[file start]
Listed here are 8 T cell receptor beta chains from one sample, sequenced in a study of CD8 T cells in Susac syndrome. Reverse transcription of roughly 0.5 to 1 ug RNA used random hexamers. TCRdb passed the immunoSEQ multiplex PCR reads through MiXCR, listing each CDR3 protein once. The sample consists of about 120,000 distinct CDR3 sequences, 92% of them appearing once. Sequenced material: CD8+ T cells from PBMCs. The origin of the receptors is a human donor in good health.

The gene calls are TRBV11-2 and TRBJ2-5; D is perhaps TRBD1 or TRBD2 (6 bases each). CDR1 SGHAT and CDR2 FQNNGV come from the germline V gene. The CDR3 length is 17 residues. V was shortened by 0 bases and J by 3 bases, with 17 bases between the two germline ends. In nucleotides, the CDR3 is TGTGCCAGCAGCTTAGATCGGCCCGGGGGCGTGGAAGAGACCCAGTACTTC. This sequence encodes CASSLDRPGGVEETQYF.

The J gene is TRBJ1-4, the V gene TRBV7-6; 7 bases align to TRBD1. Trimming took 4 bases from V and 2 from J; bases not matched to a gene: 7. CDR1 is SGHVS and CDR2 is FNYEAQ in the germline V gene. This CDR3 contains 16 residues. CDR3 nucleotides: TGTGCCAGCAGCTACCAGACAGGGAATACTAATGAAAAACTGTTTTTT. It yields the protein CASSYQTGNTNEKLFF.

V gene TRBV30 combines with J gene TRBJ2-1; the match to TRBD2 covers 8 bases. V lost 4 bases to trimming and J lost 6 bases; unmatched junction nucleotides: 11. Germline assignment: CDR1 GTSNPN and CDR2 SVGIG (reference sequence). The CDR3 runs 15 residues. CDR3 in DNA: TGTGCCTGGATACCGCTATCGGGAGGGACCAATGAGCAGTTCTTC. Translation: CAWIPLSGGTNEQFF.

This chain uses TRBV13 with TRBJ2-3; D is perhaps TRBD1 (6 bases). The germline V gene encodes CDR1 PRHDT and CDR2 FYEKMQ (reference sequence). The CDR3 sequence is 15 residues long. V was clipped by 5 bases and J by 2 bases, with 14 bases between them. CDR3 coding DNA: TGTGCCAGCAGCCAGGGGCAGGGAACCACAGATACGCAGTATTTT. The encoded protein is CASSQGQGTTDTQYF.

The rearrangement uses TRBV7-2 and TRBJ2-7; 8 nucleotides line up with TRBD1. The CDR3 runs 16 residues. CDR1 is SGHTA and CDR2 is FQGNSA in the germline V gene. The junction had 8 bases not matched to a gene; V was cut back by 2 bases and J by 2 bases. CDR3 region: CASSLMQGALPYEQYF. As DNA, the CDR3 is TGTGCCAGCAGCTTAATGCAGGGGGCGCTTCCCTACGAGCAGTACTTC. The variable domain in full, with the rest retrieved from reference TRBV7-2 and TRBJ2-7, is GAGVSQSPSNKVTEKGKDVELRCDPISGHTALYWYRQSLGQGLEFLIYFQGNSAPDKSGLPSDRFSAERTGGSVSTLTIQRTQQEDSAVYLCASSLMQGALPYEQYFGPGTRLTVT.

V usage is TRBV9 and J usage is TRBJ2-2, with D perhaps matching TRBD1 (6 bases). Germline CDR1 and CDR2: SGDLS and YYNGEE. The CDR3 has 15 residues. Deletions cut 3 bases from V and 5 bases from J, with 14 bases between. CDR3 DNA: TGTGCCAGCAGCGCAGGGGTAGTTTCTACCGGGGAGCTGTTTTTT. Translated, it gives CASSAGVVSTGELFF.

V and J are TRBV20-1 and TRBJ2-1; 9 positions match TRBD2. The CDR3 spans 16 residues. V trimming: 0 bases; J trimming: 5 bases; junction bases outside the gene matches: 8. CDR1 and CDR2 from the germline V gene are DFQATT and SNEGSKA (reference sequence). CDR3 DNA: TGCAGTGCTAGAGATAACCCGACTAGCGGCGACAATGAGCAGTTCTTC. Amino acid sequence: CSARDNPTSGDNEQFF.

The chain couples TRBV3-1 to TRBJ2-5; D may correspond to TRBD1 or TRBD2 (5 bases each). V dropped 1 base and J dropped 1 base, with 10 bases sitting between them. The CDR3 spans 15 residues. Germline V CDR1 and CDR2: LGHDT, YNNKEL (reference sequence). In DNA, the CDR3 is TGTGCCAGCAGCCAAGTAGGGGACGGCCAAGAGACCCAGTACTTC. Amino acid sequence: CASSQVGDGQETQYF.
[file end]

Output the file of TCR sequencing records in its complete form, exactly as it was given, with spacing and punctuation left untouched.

Listed here are 8 T cell receptor beta chains from one sample, sequenced in a study of CD8 T cells in Susac syndrome. Reverse transcription of roughly 0.5 to 1 ug RNA used random hexamers. TCRdb passed the immunoSEQ multiplex PCR reads through MiXCR, listing each CDR3 protein once. The sample consists of about 120,000 distinct CDR3 sequences, 92% of them appearing once. Sequenced material: CD8+ T cells from PBMCs. The origin of the receptors is a human donor in good health.

The gene calls are TRBV11-2 and TRBJ2-5; D is perhaps TRBD1 or TRBD2 (6 bases each). CDR1 SGHAT and CDR2 FQNNGV come from the germline V gene. The CDR3 length is 17 residues. V was shortened by 0 bases and J by 3 bases, with 17 bases between the two germline ends. In nucleotides, the CDR3 is TGTGCCAGCAGCTTAGATCGGCCCGGGGGCGTGGAAGAGACCCAGTACTTC. This sequence encodes CASSLDRPGGVEETQYF.

The J gene is TRBJ1-4, the V gene TRBV7-6; 7 bases align to TRBD1. Trimming took 4 bases from V and 2 from J; bases not matched to a gene: 7. CDR1 is SGHVS and CDR2 is FNYEAQ in the germline V gene. This CDR3 contains 16 residues. CDR3 nucleotides: TGTGCCAGCAGCTACCAGACAGGGAATACTAATGAAAAACTGTTTTTT. It yields the protein CASSYQTGNTNEKLFF.

V gene TRBV30 combines with J gene TRBJ2-1; the match to TRBD2 covers 8 bases. V lost 4 bases to trimming and J lost 6 bases; unmatched junction nucleotides: 11. Germline assignment: CDR1 GTSNPN and CDR2 SVGIG (reference sequence). The CDR3 runs 15 residues. CDR3 in DNA: TGTGCCTGGATACCGCTATCGGGAGGGACCAATGAGCAGTTCTTC. Translation: CAWIPLSGGTNEQFF.

This chain uses TRBV13 with TRBJ2-3; D is perhaps TRBD1 (6 bases). The germline V gene encodes CDR1 PRHDT and CDR2 FYEKMQ (reference sequence). The CDR3 sequence is 15 residues long. V was clipped by 5 bases and J by 2 bases, with 14 bases between them. CDR3 coding DNA: TGTGCCAGCAGCCAGGGGCAGGGAACCACAGATACGCAGTATTTT. The encoded protein is CASSQGQGTTDTQYF.

The rearrangement uses TRBV7-2 and TRBJ2-7; 8 nucleotides line up with TRBD1. The CDR3 runs 16 residues. CDR1 is SGHTA and CDR2 is FQGNSA in the germline V gene. The junction had 8 bases not matched to a gene; V was cut back by 2 bases and J by 2 bases. CDR3 region: CASSLMQGALPYEQYF. As DNA, the CDR3 is TGTGCCAGCAGCTTAATGCAGGGGGCGCTTCCCTACGAGCAGTACTTC. The variable domain in full, with the rest retrieved from reference TRBV7-2 and TRBJ2-7, is GAGVSQSPSNKVTEKGKDVELRCDPISGHTALYWYRQSLGQGLEFLIYFQGNSAPDKSGLPSDRFSAERTGGSVSTLTIQRTQQEDSAVYLCASSLMQGALPYEQYFGPGTRLTVT.

V usage is TRBV9 and J usage is TRBJ2-2, with D perhaps matching TRBD1 (6 bases). Germline CDR1 and CDR2: SGDLS and YYNGEE. The CDR3 has 15 residues. Deletions cut 3 bases from V and 5 bases from J, with 14 bases between. CDR3 DNA: TGTGCCAGCAGCGCAGGGGTAGTTTCTACCGGGGAGCTGTTTTTT. Translated, it gives CASSAGVVSTGELFF.

V and J are TRBV20-1 and TRBJ2-1; 9 positions match TRBD2. The CDR3 spans 16 residues. V trimming: 0 bases; J trimming: 5 bases; junction bases outside the gene matches: 8. CDR1 and CDR2 from the germline V gene are DFQATT and SNEGSKA (reference sequence). CDR3 DNA: TGCAGTGCTAGAGATAACCCGACTAGCGGCGACAATGAGCAGTTCTTC. Amino acid sequence: CSARDNPTSGDNEQFF.

The chain couples TRBV3-1 to TRBJ2-5; D may correspond to TRBD1 or TRBD2 (5 bases each). V dropped 1 base and J dropped 1 base, with 10 bases sitting between them. The CDR3 spans 15 residues. Germline V CDR1 and CDR2: LGHDT, YNNKEL (reference sequence). In DNA, the CDR3 is TGTGCCAGCAGCCAAGTAGGGGACGGCCAAGAGACCCAGTACTTC. Amino acid sequence: CASSQVGDGQETQYF.